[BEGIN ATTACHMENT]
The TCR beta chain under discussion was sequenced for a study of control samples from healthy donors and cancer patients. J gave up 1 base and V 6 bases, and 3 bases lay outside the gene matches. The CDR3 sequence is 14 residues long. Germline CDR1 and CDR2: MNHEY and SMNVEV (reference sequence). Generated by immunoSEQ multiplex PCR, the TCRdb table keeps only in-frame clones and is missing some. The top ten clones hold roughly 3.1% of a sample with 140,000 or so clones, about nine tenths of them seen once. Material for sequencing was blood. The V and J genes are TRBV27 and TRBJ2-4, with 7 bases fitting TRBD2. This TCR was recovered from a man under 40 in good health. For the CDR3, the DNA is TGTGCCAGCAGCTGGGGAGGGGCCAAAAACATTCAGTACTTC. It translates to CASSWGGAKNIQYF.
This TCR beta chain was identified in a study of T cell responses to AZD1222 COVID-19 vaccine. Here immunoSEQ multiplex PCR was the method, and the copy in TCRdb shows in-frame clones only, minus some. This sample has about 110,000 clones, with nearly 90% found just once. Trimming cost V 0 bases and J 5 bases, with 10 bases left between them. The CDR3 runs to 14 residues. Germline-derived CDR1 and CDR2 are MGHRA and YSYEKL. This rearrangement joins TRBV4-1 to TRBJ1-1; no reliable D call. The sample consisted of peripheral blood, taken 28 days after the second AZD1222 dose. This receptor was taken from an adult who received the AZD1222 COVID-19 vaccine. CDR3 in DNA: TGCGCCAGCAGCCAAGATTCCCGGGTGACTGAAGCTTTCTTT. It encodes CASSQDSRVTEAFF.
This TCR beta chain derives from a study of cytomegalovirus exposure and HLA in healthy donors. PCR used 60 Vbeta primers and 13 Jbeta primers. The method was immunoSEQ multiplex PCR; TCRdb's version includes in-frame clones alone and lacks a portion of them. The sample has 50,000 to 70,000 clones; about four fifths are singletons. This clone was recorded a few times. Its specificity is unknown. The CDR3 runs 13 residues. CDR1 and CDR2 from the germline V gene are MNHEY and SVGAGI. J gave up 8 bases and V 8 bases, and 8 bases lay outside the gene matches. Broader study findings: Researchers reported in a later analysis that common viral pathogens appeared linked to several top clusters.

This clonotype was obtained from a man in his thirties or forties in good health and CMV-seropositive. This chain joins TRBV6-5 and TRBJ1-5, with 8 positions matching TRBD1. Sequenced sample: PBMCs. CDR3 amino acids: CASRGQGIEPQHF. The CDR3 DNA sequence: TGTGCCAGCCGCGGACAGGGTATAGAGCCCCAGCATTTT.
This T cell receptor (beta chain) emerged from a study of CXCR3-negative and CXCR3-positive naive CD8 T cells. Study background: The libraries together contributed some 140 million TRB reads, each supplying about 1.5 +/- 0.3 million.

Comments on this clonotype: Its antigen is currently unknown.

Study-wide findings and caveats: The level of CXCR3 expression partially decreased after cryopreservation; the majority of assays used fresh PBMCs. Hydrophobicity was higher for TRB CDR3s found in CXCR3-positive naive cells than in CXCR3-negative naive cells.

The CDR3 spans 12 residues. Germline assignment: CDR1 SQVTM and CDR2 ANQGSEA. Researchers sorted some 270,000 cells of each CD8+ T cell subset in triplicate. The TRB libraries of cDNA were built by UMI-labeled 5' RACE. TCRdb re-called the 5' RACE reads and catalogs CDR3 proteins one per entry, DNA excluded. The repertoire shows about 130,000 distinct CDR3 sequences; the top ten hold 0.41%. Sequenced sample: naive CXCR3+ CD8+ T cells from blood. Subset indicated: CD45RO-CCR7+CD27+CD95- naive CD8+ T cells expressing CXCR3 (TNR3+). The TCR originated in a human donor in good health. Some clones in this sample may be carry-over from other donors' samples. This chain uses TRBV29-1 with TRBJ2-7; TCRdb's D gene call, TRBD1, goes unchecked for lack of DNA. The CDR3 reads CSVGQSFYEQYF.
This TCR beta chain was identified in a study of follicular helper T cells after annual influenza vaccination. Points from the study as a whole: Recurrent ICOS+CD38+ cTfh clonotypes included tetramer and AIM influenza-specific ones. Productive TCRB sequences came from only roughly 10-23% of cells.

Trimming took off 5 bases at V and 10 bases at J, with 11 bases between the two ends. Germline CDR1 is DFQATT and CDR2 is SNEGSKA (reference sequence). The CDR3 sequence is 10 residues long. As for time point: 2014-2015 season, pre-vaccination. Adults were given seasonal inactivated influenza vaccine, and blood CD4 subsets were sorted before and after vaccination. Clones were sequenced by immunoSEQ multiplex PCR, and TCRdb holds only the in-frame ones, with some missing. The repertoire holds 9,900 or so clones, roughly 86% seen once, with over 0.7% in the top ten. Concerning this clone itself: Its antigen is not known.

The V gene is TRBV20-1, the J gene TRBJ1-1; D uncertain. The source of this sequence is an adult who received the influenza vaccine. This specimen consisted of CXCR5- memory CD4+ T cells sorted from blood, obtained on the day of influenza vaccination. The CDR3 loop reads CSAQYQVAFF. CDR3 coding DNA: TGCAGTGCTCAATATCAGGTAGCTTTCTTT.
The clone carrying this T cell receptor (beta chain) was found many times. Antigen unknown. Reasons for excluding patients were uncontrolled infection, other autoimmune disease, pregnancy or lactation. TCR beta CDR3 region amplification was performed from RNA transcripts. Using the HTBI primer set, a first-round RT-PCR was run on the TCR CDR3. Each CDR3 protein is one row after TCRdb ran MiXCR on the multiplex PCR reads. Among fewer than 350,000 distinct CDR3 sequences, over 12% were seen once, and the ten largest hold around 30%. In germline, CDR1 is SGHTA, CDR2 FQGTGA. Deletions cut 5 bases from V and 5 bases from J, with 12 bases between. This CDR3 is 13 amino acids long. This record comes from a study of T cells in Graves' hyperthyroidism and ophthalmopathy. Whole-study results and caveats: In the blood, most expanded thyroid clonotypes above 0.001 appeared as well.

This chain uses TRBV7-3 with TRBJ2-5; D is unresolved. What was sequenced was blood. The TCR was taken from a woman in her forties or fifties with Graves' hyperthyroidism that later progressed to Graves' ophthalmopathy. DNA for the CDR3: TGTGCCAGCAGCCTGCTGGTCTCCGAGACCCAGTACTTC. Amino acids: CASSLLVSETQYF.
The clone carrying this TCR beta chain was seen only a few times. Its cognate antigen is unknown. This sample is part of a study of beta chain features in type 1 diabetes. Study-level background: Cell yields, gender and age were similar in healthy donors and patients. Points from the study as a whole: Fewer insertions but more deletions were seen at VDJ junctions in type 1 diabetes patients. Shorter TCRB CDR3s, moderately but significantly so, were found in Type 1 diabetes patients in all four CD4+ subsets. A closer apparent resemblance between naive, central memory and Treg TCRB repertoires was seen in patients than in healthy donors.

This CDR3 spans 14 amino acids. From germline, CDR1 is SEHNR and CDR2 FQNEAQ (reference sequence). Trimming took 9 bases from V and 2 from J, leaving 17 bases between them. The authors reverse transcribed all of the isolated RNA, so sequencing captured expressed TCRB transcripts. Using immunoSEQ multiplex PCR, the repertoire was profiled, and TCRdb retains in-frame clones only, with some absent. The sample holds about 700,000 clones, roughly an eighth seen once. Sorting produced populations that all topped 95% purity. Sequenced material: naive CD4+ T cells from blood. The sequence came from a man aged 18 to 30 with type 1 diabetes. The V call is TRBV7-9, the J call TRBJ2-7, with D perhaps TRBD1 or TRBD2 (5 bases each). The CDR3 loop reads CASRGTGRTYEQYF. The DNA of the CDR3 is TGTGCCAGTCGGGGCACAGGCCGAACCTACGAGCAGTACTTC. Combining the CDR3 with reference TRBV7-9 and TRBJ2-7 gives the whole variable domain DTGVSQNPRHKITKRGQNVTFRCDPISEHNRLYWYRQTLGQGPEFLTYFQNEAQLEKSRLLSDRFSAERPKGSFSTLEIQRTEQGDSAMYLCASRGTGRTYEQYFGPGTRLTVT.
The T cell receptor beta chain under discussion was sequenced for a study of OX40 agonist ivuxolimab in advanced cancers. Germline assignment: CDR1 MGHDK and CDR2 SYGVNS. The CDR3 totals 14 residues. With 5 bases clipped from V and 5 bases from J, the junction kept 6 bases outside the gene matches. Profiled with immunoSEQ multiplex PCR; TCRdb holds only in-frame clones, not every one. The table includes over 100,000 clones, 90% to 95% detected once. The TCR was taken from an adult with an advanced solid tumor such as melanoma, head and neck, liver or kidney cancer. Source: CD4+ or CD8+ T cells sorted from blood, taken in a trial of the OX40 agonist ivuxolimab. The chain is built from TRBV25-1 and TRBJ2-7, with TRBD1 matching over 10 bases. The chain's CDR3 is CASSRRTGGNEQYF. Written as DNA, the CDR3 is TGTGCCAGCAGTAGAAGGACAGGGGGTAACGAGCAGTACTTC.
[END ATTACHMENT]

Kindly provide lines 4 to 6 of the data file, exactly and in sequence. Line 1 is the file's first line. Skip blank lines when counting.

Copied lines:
This clonotype was obtained from a man in his thirties or forties in good health and CMV-seropositive. This chain joins TRBV6-5 and TRBJ1-5, with 8 positions matching TRBD1. Sequenced sample: PBMCs. CDR3 amino acids: CASRGQGIEPQHF. The CDR3 DNA sequence: TGTGCCAGCCGCGGACAGGGTATAGAGCCCCAGCATTTT.
This T cell receptor (beta chain) emerged from a study of CXCR3-negative and CXCR3-positive naive CD8 T cells. Study background: The libraries together contributed some 140 million TRB reads, each supplying about 1.5 +/- 0.3 million.

Comments on this clonotype: Its antigen is currently unknown.